- Play the jumper and allow Bane to create off the dribble.
Possessing a player with Bane’s skillset will open up a plethora of options for the Memphis Grizzlies.
Obviously, two of the players that’d benefit the most here are Ja Morant and Tyus Jones. In Bane, the two floor generals would acquire another 3-point target to kick out on drives. They also have another player that could alleviate playmaking responsibilities from them and give them more scoring opportunities.
With Jaren Jackson Jr. likely out for an undisclosed period of time to start the season, Ja Morant is the team’s best scorer. The offense will need to be tweaked to open up chances for him, and Bane is a good player to start with here. He could use his basketball IQ and the threat of his jumper to attack off the bounce, find Ja, and allow him to catch the defense in disarray.
If Bane spends heavy minutes next to the bench unit, it should be heavenly for Tyus Jones. Already one of the best floor leaders among reserve guards, Jones also emerged as one of the best spot-up shooters in the league last season. Now, he has a plethora of secondary playmakers (Bane, De’Anthony Melton, Kyle Anderson, Brandon Clarke, Grayson Allen and Xavier Tillman) that’ll allow him to relocate for more catch-and-shoot looks.
Bane’s shooting and playmaking will also drive gravity away from the Grizzlies wings as well. De’Anthony Melton won’t have too much pressure to create for himself and others, Dillon Brooks doesn’t have to do as much (whether he will or not is more of the question, for a different time), and it’ll create looks for Grayson Allen — the Grizzlies’ best 3-point shooting wing last season.
Desmond Bane will fill in some of the holes from last year’s rotation, and it gives the Grizzlies flexibility. He can start at the 2 or 3 alongside Ja Morant and Dillon Brooks to give the starting 5 more spacing. He can give the bench some size on the perimeter alongside two of Jones, Melton, and Allen, making that bench more dangerous.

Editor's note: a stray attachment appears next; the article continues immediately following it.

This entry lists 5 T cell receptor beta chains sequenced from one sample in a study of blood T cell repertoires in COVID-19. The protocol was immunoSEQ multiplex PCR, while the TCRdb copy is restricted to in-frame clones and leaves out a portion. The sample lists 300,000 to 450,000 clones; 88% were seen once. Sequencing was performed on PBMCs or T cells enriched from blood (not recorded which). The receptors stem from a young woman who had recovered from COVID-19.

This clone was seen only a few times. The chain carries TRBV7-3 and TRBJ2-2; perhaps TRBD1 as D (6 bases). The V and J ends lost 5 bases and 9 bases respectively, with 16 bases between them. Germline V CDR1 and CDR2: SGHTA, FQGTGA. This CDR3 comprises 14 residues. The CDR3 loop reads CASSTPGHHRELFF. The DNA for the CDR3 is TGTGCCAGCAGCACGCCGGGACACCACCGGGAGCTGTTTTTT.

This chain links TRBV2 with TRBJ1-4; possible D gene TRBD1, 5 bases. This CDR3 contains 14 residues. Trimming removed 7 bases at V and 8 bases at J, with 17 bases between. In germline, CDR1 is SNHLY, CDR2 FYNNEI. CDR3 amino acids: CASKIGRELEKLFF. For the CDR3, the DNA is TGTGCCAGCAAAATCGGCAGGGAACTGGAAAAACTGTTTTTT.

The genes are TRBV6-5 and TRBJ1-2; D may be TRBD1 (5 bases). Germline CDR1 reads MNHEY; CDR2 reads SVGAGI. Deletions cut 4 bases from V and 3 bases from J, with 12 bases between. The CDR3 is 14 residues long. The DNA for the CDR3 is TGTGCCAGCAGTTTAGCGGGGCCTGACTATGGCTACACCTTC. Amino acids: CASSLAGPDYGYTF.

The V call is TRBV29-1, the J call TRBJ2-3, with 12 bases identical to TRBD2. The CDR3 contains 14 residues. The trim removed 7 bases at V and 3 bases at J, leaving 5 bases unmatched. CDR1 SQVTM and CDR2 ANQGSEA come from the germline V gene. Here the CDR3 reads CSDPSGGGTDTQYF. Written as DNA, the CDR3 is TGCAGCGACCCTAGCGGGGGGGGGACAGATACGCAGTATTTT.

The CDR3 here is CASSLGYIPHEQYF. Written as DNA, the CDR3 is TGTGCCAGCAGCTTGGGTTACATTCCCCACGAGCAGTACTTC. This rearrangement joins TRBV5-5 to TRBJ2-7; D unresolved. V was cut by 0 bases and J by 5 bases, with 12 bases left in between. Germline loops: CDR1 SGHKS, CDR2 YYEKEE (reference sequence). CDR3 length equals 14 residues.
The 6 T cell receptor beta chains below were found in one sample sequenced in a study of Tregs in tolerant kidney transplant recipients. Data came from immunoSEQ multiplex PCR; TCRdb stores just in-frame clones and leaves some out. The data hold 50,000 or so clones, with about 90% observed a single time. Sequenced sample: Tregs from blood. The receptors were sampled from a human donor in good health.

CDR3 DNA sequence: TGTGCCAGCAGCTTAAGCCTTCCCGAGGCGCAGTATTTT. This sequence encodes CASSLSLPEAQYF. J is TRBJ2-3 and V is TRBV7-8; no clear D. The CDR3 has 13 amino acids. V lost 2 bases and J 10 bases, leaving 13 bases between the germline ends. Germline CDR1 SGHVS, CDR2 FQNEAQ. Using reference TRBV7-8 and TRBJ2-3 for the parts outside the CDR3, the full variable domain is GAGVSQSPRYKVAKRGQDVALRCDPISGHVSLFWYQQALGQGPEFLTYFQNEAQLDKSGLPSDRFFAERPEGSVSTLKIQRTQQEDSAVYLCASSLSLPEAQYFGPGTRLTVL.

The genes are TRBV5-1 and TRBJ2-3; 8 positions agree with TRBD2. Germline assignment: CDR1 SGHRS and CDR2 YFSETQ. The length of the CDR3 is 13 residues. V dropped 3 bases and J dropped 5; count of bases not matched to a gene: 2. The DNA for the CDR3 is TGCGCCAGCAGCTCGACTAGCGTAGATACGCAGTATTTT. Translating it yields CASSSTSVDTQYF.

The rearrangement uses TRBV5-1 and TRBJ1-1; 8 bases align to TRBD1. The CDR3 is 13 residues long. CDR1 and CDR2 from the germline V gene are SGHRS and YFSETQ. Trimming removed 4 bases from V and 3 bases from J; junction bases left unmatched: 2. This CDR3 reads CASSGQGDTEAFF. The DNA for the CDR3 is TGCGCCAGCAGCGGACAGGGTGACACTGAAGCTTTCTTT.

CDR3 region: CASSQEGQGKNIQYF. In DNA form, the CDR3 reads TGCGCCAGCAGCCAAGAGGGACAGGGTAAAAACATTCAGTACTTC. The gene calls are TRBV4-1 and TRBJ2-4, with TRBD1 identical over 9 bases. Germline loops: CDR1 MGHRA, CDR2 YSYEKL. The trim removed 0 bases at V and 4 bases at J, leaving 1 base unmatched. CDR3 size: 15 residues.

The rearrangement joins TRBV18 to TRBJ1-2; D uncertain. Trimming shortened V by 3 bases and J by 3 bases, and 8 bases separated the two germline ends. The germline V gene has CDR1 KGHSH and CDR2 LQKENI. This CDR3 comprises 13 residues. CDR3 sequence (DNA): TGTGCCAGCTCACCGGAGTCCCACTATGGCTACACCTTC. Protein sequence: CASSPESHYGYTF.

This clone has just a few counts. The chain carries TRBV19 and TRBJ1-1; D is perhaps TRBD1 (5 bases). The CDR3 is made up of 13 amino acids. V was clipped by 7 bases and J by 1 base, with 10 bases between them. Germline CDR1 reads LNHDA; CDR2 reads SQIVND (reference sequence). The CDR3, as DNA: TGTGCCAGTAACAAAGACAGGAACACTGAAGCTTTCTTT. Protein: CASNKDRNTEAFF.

Desmond Bane is a 3-point sniper, but the additional skills he adds give him an “elite role player” ceiling.
On the other side of the ball, he’ll be a physical wing that can switch across positions and shore up Jaren’s rebounding woes as another committee rebounder. However, his offensive upside could make him a great complementary player for the next great Memphis Grizzlies team.
What’s great about Bane’s skillset is he could evolve into any type of role player. If his wingspan limits him in most areas, but he’s still a potent 3-point weapon, he’s more of a Joe Harris. If he can use his size to create scoring opportunities, hit 3’s at a high volume, and serve as a secondary playmaker, an Eric Gordon ceiling isn’t out of the question. If his efficiency is remarkable, and he’s a multi-positional defender and secondary playmaker, he can be another Malcolm Brogdon. Or even if the jumper isn’t what it is at TCU, given his intangibles, he can be another Alex Caruso, who makes winning plays on both ends of the floor.
Desmond Bane’s skillset is perfect for any system in the modern NBA. Between that and his toughness/mentality, he will not fail.